There is also acknowledgement that “the mental health workforce is made up of very many committed individuals who strive, sometimes in very difficult circumstances, to provide quality support to people living with severe mental illness. This is recognised by service users and their families.” The Commission adds “we have been impressed by accounts of how individual practitioners or whole services have transformed lives through approaches emphasising the potential for recovery and through listening to people’s experiences”. One Commission member even states “what has struck me from listening to evidence and visiting services is how far we have come since my mum was first diagnosed with schizophrenia in the 1960s.”

Discrepancies in presentation and media coverage

Given those favourable observations, the report’s title seems inconsistent and isn’t fully explained. Nor is it clear why media coverage quoted findings of “catastrophic failings” when the Abandoned Illness doesn’t include any version of the word “catastrophe”. That comes from Rethink’s press release, which begins ominously; “Inquiry highlights ‘catastrophic failings’ in treatment of  people with schizophrenia and psychosis…”

On enquiry with Rethink’s media department, assurance was given that the title and “catastrophic” quotes were agreed by the Commission who “felt it was necessary to draw attention to these problems in order to get action taken, and the tone of the press release and the title of the report reflect that”. Further communication with individual Commission members confirmed agreement with this approach. Meanwhile, such concerns over presentation may seem trivial when the Commission’s Chair, Professor Sir Robin Murray, states in the report’s forward “what we found was a broken and demoralised system that does not deliver the quality of treatment that is needed for people to recover. This is clearly unacceptable in England in the 21st century.”

However, eye-catching descriptions of ‘abandoned’ and ‘catastrophic’ did indeed set the tone for how the Abandoned Illness was reported to the general public. Furthermore, as the title is derived from ‘The Forgotten Illness’ – a series of reports about the lack of services and treatments for people with schizophrenia written 25 years ago by Marjorie Wallace, founder of the mental health charity SANE – there is an impression that care for schizophrenia has always been bad and at best, remains so. Certainly what other conclusion could be drawn from the headline “Patient care of schizophrenics at ‘all-time low’, claim experts”, which featured in the Independent on the day the Abandoned Illness was published in a piece written by Jeremy Laurance, the paper’s health editor and the only journalist member of the Schizophrenia Commission.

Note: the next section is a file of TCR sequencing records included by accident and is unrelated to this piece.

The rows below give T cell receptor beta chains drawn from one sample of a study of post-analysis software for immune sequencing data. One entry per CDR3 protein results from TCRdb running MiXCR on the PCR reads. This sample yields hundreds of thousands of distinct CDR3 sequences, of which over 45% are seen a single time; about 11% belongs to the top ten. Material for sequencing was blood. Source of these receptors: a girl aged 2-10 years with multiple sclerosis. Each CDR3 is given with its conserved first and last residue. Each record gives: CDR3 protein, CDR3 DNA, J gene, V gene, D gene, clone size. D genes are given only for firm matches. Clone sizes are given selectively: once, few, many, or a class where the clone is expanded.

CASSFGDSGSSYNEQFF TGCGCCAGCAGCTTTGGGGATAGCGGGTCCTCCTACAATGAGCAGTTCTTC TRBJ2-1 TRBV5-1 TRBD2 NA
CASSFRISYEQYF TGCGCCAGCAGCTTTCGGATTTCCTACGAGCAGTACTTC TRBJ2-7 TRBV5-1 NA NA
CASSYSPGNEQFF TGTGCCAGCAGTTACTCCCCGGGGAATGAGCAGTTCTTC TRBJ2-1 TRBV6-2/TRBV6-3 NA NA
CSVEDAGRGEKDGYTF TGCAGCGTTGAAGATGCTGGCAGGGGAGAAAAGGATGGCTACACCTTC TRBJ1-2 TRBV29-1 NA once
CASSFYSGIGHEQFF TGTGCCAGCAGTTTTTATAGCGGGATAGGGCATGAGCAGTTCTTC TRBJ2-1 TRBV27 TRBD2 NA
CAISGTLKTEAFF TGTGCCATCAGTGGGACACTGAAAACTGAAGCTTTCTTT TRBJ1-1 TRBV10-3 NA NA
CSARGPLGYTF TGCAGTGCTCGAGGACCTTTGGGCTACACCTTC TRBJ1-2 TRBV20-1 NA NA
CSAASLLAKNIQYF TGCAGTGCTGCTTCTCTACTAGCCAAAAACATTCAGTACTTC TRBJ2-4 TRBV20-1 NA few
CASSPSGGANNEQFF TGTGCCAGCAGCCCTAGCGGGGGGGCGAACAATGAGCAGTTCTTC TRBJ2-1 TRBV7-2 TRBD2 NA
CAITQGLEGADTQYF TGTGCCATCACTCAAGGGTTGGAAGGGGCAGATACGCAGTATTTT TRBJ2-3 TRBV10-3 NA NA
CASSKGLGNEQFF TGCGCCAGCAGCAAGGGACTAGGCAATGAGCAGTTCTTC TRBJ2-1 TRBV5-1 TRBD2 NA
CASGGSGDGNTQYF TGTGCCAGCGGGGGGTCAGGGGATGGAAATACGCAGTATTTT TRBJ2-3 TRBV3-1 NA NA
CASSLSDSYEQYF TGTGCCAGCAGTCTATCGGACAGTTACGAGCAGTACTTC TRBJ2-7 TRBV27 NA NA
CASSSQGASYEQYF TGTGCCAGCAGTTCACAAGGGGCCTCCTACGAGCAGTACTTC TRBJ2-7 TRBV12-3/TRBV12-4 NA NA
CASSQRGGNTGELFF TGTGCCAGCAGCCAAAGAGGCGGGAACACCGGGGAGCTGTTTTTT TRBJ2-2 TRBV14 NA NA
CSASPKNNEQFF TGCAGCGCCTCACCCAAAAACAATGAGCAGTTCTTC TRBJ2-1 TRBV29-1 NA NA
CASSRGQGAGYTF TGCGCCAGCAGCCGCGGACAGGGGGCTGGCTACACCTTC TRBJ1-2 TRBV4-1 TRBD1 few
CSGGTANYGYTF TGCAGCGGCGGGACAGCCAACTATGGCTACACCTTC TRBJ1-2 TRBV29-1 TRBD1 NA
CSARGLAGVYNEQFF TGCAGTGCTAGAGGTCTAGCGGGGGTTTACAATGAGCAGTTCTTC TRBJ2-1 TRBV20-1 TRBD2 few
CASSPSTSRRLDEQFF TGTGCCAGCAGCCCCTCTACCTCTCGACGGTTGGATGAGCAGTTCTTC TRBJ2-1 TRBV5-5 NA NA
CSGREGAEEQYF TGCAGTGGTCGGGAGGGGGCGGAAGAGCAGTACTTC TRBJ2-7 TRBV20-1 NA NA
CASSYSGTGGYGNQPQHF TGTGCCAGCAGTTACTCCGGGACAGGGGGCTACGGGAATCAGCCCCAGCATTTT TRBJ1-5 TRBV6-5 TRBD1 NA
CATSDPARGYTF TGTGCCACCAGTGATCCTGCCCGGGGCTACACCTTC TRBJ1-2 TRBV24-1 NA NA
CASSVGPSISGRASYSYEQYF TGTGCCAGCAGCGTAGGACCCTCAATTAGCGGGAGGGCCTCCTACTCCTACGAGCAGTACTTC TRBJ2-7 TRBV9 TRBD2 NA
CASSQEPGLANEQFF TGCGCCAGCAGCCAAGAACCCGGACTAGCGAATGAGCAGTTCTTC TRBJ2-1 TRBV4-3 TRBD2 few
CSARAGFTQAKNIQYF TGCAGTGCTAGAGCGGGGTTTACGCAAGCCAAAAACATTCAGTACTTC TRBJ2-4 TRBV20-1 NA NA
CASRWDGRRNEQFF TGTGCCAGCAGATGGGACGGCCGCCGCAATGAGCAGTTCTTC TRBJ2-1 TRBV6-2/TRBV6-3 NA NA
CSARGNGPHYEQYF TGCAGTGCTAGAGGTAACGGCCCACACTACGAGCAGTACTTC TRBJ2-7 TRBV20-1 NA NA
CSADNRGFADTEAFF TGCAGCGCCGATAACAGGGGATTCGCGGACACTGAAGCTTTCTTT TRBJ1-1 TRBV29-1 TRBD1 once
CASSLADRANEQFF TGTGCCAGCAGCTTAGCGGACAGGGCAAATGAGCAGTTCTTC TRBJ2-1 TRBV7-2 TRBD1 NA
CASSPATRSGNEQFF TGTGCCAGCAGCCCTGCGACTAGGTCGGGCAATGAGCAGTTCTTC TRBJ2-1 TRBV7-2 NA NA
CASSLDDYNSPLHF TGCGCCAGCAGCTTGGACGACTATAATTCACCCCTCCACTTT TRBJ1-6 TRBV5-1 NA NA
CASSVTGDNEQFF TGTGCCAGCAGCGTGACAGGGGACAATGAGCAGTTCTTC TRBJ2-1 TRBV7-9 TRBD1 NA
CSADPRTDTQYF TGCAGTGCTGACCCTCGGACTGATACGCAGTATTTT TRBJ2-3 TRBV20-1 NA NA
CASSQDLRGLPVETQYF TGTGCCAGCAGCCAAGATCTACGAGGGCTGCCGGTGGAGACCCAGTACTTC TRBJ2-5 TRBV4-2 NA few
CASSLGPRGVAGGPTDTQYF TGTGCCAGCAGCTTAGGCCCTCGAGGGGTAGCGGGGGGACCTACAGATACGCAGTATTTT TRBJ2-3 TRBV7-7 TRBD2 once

My concern about this approach is not for being blind to the state of psychiatric care. I can well believe that the Commission heard examples of “shameful” care as outlined in their findings above. These resonate with what a personal source observed in 2010 during a week-long voluntary admission on an acute ward in England which included;

1. For some of the time there was just one toilet between 22 men. Other WCs were broken, locked, blocked.

2. Electricity went off twice as rewiring was carried out leading to a most unwelcome Halloween atmosphere.

3. Patients had to ask staff to open showers and baths to wash. Sinks were regularly blocked. Faeces was found in the shower tray, urine was found in a bath. Patients were left to clean these alone.

4. Patients were not given copies of their care plan and in some cases were unaware of their named nurse.